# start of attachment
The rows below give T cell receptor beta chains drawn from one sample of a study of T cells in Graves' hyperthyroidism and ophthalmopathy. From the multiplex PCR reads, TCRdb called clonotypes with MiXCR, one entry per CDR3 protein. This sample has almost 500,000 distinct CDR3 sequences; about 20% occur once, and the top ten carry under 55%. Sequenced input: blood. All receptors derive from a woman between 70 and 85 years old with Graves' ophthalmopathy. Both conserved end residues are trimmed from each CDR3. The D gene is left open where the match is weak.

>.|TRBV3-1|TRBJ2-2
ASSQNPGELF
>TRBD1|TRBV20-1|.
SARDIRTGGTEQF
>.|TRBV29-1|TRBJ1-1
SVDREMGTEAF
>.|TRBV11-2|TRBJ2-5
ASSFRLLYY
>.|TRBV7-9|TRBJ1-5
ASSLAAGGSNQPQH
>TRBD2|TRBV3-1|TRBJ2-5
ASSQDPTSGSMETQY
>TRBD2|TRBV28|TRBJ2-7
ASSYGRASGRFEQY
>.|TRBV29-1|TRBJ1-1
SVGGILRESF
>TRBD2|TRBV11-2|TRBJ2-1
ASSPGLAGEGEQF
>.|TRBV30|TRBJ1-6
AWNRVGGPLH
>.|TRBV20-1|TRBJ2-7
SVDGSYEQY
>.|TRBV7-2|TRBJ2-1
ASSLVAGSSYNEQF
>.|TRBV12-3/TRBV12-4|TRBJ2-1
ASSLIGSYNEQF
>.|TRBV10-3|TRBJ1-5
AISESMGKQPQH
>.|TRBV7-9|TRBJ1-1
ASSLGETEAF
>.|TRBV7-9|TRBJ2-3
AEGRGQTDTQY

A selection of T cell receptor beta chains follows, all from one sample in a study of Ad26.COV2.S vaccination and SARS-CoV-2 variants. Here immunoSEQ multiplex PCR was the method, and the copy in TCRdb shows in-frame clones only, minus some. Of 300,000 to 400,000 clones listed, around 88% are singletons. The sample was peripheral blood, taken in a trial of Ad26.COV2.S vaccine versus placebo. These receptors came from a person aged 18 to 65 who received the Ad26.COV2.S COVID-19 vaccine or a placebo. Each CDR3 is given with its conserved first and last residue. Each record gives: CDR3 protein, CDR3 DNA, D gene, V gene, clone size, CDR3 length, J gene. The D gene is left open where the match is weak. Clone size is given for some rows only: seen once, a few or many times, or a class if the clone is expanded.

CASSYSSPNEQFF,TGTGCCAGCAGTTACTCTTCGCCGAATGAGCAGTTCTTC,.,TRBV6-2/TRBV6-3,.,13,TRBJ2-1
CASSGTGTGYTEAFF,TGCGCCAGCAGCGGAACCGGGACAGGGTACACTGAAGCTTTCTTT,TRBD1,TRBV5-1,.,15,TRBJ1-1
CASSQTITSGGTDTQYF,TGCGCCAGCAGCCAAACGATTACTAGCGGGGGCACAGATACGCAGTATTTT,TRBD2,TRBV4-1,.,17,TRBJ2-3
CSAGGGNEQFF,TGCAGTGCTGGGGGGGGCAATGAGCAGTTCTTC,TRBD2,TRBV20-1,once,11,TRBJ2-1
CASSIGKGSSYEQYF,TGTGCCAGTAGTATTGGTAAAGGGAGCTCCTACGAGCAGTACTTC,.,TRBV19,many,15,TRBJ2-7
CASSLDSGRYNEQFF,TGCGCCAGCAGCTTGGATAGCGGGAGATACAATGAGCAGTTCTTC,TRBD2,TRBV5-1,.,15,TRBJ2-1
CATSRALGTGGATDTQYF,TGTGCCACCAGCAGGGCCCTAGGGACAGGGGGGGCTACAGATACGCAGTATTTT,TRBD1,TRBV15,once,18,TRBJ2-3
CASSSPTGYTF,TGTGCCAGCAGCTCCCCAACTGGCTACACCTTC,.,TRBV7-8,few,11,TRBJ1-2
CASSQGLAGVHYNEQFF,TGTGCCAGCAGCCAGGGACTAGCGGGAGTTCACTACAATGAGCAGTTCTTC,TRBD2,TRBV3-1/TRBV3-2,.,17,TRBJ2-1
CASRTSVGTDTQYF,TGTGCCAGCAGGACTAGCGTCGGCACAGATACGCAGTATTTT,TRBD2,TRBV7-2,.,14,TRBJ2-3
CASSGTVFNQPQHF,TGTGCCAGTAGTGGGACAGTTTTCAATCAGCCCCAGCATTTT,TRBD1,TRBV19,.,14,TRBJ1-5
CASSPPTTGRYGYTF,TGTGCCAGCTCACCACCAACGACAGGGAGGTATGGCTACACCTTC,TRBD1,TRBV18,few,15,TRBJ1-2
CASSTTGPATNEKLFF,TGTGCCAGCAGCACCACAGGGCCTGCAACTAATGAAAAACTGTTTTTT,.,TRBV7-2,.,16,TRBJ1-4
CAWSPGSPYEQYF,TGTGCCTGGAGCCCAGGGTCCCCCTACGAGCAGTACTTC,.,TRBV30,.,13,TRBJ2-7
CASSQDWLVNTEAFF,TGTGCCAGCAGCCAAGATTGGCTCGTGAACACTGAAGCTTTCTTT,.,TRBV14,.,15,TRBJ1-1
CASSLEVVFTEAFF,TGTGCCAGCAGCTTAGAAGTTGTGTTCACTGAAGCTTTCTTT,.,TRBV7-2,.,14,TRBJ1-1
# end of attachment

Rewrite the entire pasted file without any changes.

The rows below give T cell receptor beta chains drawn from one sample of a study of T cells in Graves' hyperthyroidism and ophthalmopathy. From the multiplex PCR reads, TCRdb called clonotypes with MiXCR, one entry per CDR3 protein. This sample has almost 500,000 distinct CDR3 sequences; about 20% occur once, and the top ten carry under 55%. Sequenced input: blood. All receptors derive from a woman between 70 and 85 years old with Graves' ophthalmopathy. Both conserved end residues are trimmed from each CDR3. The D gene is left open where the match is weak.

>.|TRBV3-1|TRBJ2-2
ASSQNPGELF
>TRBD1|TRBV20-1|.
SARDIRTGGTEQF
>.|TRBV29-1|TRBJ1-1
SVDREMGTEAF
>.|TRBV11-2|TRBJ2-5
ASSFRLLYY
>.|TRBV7-9|TRBJ1-5
ASSLAAGGSNQPQH
>TRBD2|TRBV3-1|TRBJ2-5
ASSQDPTSGSMETQY
>TRBD2|TRBV28|TRBJ2-7
ASSYGRASGRFEQY
>.|TRBV29-1|TRBJ1-1
SVGGILRESF
>TRBD2|TRBV11-2|TRBJ2-1
ASSPGLAGEGEQF
>.|TRBV30|TRBJ1-6
AWNRVGGPLH
>.|TRBV20-1|TRBJ2-7
SVDGSYEQY
>.|TRBV7-2|TRBJ2-1
ASSLVAGSSYNEQF
>.|TRBV12-3/TRBV12-4|TRBJ2-1
ASSLIGSYNEQF
>.|TRBV10-3|TRBJ1-5
AISESMGKQPQH
>.|TRBV7-9|TRBJ1-1
ASSLGETEAF
>.|TRBV7-9|TRBJ2-3
AEGRGQTDTQY

A selection of T cell receptor beta chains follows, all from one sample in a study of Ad26.COV2.S vaccination and SARS-CoV-2 variants. Here immunoSEQ multiplex PCR was the method, and the copy in TCRdb shows in-frame clones only, minus some. Of 300,000 to 400,000 clones listed, around 88% are singletons. The sample was peripheral blood, taken in a trial of Ad26.COV2.S vaccine versus placebo. These receptors came from a person aged 18 to 65 who received the Ad26.COV2.S COVID-19 vaccine or a placebo. Each CDR3 is given with its conserved first and last residue. Each record gives: CDR3 protein, CDR3 DNA, D gene, V gene, clone size, CDR3 length, J gene. The D gene is left open where the match is weak. Clone size is given for some rows only: seen once, a few or many times, or a class if the clone is expanded.

CASSYSSPNEQFF,TGTGCCAGCAGTTACTCTTCGCCGAATGAGCAGTTCTTC,.,TRBV6-2/TRBV6-3,.,13,TRBJ2-1
CASSGTGTGYTEAFF,TGCGCCAGCAGCGGAACCGGGACAGGGTACACTGAAGCTTTCTTT,TRBD1,TRBV5-1,.,15,TRBJ1-1
CASSQTITSGGTDTQYF,TGCGCCAGCAGCCAAACGATTACTAGCGGGGGCACAGATACGCAGTATTTT,TRBD2,TRBV4-1,.,17,TRBJ2-3
CSAGGGNEQFF,TGCAGTGCTGGGGGGGGCAATGAGCAGTTCTTC,TRBD2,TRBV20-1,once,11,TRBJ2-1
CASSIGKGSSYEQYF,TGTGCCAGTAGTATTGGTAAAGGGAGCTCCTACGAGCAGTACTTC,.,TRBV19,many,15,TRBJ2-7
CASSLDSGRYNEQFF,TGCGCCAGCAGCTTGGATAGCGGGAGATACAATGAGCAGTTCTTC,TRBD2,TRBV5-1,.,15,TRBJ2-1
CATSRALGTGGATDTQYF,TGTGCCACCAGCAGGGCCCTAGGGACAGGGGGGGCTACAGATACGCAGTATTTT,TRBD1,TRBV15,once,18,TRBJ2-3
CASSSPTGYTF,TGTGCCAGCAGCTCCCCAACTGGCTACACCTTC,.,TRBV7-8,few,11,TRBJ1-2
CASSQGLAGVHYNEQFF,TGTGCCAGCAGCCAGGGACTAGCGGGAGTTCACTACAATGAGCAGTTCTTC,TRBD2,TRBV3-1/TRBV3-2,.,17,TRBJ2-1
CASRTSVGTDTQYF,TGTGCCAGCAGGACTAGCGTCGGCACAGATACGCAGTATTTT,TRBD2,TRBV7-2,.,14,TRBJ2-3
CASSGTVFNQPQHF,TGTGCCAGTAGTGGGACAGTTTTCAATCAGCCCCAGCATTTT,TRBD1,TRBV19,.,14,TRBJ1-5
CASSPPTTGRYGYTF,TGTGCCAGCTCACCACCAACGACAGGGAGGTATGGCTACACCTTC,TRBD1,TRBV18,few,15,TRBJ1-2
CASSTTGPATNEKLFF,TGTGCCAGCAGCACCACAGGGCCTGCAACTAATGAAAAACTGTTTTTT,.,TRBV7-2,.,16,TRBJ1-4
CAWSPGSPYEQYF,TGTGCCTGGAGCCCAGGGTCCCCCTACGAGCAGTACTTC,.,TRBV30,.,13,TRBJ2-7
CASSQDWLVNTEAFF,TGTGCCAGCAGCCAAGATTGGCTCGTGAACACTGAAGCTTTCTTT,.,TRBV14,.,15,TRBJ1-1
CASSLEVVFTEAFF,TGTGCCAGCAGCTTAGAAGTTGTGTTCACTGAAGCTTTCTTT,.,TRBV7-2,.,14,TRBJ1-1